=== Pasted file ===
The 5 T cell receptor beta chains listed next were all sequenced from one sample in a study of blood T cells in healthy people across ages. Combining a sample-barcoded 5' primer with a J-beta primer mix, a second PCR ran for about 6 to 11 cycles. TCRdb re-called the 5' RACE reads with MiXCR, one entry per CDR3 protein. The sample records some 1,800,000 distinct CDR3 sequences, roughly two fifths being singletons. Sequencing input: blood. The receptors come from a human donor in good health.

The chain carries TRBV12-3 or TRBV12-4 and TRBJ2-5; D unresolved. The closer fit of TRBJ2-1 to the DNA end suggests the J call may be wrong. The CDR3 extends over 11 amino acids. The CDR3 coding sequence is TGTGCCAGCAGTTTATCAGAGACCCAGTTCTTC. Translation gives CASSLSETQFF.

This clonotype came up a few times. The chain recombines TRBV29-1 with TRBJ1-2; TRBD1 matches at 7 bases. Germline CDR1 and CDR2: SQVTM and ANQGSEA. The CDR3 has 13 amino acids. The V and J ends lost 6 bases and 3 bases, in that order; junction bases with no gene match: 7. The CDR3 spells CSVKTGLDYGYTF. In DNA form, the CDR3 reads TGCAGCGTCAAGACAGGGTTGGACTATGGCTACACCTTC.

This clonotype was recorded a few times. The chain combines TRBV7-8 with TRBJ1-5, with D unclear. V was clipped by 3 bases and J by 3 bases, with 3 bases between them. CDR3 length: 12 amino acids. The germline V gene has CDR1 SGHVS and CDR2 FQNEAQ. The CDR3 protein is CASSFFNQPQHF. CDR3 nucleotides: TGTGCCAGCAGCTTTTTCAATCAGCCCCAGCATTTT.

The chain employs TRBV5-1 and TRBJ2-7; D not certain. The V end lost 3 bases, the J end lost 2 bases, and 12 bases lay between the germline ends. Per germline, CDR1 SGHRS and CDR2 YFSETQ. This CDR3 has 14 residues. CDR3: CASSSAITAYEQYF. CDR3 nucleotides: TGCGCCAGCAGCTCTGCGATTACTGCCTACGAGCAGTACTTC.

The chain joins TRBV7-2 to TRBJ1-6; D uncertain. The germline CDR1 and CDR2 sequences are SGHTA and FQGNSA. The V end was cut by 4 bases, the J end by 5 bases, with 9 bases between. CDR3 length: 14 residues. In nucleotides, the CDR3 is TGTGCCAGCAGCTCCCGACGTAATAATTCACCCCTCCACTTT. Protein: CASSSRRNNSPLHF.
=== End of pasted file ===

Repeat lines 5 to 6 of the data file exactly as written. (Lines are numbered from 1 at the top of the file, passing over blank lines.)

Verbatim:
The chain employs TRBV5-1 and TRBJ2-7; D not certain. The V end lost 3 bases, the J end lost 2 bases, and 12 bases lay between the germline ends. Per germline, CDR1 SGHRS and CDR2 YFSETQ. This CDR3 has 14 residues. CDR3: CASSSAITAYEQYF. CDR3 nucleotides: TGCGCCAGCAGCTCTGCGATTACTGCCTACGAGCAGTACTTC.

The chain joins TRBV7-2 to TRBJ1-6; D uncertain. The germline CDR1 and CDR2 sequences are SGHTA and FQGNSA. The V end was cut by 4 bases, the J end by 5 bases, with 9 bases between. CDR3 length: 14 residues. In nucleotides, the CDR3 is TGTGCCAGCAGCTCCCGACGTAATAATTCACCCCTCCACTTT. Protein: CASSSRRNNSPLHF.